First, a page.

Oxford School Shooter’s Parents in Shock as Prosecution Surprises with Disturbing Video Evidence Ahead of Trial

ROCHESTER HILLS, Michigan – As the trial approaches for the parents of the Oxford school shooter, they are fighting to prevent the introduction of a video showing their son carrying out the massacre. The defense argues that the footage is irrelevant and unfairly prejudicial to their cases. Adding to their objection, the defense claims they were unaware that the video would be used until last week. The prosecution, however, insists that the defense has long been aware of the video and intends to use it as evidence against the parents.

According to attorney Shannon Smith, who represents the shooter’s mother, the video of the shooting is “one of the most prejudicial and inflammatory pieces of evidence.” Smith expressed shock over the prosecution’s intention to present the video at trial. The defense believed that there had been informal discussions suggesting the video would not be used.

The prosecution countered, stating that the defense had knowledge of the video’s existence and its relevance to the case. Assistant Oakland County Prosecutor Marc Keast argued that the video is crucial in proving that the four students were killed by the shooter with the gun provided by his parents. Keast maintained that the defense’s claim that the video is inadmissible is untrue and offensive.

Despite the defense’s objections, Oakland County Judge Cheryl Matthews ruled that the school shooting video would be admissible at trial. The defense, however, filed a motion asking the judge to reconsider the decision, citing a misunderstanding about which surveillance video would be used.

The defense claims that the school video footage they expected to be used shows the parents entering and leaving the school on the day of the shooting. The parents had been summoned to the school due to their son’s troubling behavior, which included drawing a gun and disturbing images on a math worksheet. The defense argues that this video is relevant as it shows the parents’ whereabouts and timing.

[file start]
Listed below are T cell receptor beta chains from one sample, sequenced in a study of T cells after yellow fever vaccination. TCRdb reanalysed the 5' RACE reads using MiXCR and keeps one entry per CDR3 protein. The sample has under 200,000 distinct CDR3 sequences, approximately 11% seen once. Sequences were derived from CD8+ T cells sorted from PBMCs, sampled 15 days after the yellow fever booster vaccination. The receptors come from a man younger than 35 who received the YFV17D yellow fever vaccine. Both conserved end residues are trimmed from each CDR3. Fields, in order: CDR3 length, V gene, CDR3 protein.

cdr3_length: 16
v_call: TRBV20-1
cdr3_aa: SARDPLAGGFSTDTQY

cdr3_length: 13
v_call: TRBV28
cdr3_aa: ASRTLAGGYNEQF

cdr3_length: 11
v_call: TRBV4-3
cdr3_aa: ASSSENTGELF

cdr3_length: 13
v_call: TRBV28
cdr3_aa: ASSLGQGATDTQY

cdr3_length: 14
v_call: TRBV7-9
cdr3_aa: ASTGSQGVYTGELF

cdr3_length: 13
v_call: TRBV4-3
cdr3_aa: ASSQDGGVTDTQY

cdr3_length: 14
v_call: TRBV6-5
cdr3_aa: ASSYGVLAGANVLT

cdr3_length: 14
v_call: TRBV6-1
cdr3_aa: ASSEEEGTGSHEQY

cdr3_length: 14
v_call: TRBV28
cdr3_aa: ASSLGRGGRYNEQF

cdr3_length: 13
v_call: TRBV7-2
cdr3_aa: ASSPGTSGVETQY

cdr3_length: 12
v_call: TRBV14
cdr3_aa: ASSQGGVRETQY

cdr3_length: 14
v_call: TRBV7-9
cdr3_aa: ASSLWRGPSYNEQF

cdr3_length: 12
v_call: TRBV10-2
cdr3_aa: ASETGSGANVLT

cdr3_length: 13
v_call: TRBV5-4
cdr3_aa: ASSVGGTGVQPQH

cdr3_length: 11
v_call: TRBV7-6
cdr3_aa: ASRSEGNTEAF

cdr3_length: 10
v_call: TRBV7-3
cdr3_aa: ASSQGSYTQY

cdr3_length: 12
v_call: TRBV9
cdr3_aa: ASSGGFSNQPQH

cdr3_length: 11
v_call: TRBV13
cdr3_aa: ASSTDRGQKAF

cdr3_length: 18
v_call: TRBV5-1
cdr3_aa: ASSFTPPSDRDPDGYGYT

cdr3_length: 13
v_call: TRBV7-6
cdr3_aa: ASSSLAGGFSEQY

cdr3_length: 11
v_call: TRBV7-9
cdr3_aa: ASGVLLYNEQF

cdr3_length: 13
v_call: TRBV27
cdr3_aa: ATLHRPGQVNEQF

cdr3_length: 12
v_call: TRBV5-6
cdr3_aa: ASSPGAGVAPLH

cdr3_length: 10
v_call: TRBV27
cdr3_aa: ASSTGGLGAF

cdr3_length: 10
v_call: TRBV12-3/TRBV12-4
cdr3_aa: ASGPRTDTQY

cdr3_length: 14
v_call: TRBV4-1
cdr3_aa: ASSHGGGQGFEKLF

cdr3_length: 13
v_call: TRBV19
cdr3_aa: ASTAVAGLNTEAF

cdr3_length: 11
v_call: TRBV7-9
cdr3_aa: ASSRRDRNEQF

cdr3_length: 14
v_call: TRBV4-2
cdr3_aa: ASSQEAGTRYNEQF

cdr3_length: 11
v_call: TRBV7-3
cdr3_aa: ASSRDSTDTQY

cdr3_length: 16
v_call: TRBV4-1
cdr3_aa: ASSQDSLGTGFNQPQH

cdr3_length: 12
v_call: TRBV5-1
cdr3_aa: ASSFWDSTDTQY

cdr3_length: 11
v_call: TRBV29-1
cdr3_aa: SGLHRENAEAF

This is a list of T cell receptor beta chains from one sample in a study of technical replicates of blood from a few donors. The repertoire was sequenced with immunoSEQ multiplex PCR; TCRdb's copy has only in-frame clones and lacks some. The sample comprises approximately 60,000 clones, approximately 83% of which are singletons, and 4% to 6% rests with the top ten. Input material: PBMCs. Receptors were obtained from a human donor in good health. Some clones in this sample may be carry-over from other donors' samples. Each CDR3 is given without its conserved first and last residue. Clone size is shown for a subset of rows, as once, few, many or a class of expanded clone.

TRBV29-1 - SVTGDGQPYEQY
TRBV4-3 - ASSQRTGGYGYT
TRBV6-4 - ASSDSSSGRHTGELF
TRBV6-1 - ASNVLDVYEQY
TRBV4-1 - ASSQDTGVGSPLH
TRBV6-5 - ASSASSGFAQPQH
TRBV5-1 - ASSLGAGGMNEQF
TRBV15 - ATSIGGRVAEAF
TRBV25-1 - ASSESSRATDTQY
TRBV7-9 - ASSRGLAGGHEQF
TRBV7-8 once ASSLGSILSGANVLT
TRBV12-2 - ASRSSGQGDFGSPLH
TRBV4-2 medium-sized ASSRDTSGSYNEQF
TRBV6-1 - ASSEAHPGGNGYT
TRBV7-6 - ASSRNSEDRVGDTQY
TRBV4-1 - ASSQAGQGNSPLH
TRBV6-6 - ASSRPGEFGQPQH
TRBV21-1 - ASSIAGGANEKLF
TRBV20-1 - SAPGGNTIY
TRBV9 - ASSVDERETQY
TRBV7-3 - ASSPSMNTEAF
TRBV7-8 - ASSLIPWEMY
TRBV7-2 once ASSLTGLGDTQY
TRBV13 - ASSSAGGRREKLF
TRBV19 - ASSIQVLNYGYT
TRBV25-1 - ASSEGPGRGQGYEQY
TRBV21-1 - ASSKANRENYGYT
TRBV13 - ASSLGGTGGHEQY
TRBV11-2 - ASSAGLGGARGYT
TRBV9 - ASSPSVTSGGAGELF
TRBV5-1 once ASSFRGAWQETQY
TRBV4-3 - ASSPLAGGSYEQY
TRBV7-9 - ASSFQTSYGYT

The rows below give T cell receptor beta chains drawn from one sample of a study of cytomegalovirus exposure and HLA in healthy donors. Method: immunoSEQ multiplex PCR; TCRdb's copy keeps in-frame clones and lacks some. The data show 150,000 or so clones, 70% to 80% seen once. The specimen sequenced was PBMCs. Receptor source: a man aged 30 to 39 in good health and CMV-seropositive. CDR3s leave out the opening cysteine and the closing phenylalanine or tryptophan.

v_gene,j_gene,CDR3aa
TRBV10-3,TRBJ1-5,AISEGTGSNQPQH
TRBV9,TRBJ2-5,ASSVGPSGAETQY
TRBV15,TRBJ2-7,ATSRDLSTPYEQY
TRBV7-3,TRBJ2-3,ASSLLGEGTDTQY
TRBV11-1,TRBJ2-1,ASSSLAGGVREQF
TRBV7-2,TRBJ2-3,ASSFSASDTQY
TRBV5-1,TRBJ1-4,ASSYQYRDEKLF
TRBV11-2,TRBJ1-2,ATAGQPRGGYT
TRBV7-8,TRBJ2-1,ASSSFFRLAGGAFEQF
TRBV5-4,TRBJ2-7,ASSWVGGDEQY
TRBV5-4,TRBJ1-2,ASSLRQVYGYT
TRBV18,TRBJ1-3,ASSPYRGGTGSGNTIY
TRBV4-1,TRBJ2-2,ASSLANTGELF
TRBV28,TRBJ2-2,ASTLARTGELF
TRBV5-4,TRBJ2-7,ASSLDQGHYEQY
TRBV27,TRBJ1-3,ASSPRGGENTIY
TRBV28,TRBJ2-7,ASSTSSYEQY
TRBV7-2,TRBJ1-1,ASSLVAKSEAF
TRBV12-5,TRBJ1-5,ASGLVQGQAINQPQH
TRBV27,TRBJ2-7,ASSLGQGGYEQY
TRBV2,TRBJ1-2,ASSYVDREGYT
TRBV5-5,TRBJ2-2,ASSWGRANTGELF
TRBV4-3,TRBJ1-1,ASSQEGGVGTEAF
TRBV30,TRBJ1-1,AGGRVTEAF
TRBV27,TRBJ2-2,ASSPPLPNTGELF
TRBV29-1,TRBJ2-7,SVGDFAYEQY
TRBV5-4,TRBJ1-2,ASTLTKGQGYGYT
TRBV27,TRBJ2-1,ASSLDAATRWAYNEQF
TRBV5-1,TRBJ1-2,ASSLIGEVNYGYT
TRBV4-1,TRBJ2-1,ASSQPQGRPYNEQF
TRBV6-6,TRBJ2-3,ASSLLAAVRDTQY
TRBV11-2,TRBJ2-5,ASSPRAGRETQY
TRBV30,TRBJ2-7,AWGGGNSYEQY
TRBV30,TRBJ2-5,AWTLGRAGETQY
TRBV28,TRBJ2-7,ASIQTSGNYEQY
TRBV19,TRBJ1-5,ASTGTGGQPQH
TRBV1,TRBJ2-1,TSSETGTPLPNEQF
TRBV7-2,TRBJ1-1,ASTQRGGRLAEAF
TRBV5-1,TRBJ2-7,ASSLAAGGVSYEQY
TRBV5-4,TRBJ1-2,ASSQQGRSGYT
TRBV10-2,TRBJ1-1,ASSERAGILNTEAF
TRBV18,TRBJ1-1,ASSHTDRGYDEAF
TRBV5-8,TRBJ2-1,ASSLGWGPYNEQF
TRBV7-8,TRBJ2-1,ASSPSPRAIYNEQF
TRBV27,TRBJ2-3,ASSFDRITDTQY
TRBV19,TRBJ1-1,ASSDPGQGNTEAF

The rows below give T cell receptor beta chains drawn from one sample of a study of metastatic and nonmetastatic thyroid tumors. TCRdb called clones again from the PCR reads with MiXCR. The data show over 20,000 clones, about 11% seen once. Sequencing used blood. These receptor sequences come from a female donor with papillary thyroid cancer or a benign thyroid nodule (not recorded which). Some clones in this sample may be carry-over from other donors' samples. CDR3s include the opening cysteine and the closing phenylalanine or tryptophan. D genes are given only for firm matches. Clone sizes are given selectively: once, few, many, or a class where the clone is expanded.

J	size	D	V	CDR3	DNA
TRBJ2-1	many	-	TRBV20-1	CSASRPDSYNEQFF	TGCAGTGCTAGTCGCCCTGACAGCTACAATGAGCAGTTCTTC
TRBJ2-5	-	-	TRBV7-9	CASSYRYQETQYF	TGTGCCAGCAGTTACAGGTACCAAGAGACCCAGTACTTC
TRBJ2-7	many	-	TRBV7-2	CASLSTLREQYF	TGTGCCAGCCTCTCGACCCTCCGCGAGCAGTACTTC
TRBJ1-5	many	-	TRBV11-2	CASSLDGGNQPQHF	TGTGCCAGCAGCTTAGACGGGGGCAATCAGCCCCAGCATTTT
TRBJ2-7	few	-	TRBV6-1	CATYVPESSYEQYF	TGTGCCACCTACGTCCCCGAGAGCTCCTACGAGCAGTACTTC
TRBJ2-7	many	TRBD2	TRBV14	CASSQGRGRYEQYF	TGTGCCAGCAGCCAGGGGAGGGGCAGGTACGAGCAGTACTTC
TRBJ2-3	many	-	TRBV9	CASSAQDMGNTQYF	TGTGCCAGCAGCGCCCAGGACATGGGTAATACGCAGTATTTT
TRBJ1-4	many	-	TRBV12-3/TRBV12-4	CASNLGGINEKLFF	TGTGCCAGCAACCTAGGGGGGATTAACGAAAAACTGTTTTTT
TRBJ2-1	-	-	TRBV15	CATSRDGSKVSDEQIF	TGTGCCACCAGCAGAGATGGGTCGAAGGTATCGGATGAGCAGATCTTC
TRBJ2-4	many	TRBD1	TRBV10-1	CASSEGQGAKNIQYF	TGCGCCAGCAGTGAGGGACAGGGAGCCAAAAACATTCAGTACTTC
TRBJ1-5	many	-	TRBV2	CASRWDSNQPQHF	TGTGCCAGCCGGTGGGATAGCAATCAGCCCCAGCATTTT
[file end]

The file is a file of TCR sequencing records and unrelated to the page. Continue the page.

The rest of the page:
The prosecution has emphasized that the Crumbleys, as parents, could have prevented the shooting if they had disclosed to school officials that they had bought their son a gun. The defense opposes the prosecution’s plan to call witnesses directly affected by the shooting, arguing that their testimony is irrelevant and could unduly influence the jury.

The Crumbleys are charged with involuntary manslaughter and face up to 15 years in prison if convicted. Their trials are set to begin in two weeks. The parents maintain that they had no way of knowing that their son would commit a school shooting and assert that the gun was properly secured in their home.

In summary, the defense and prosecution are at odds over the admission of a video showing the Oxford school shooting. The defense argues that the video is prejudicial and irrelevant to the parents’ cases, while the prosecution maintains its relevance in establishing the parents’ culpability. The trial is expected to shed light on the parents’ actions and inactions leading up to the tragic event.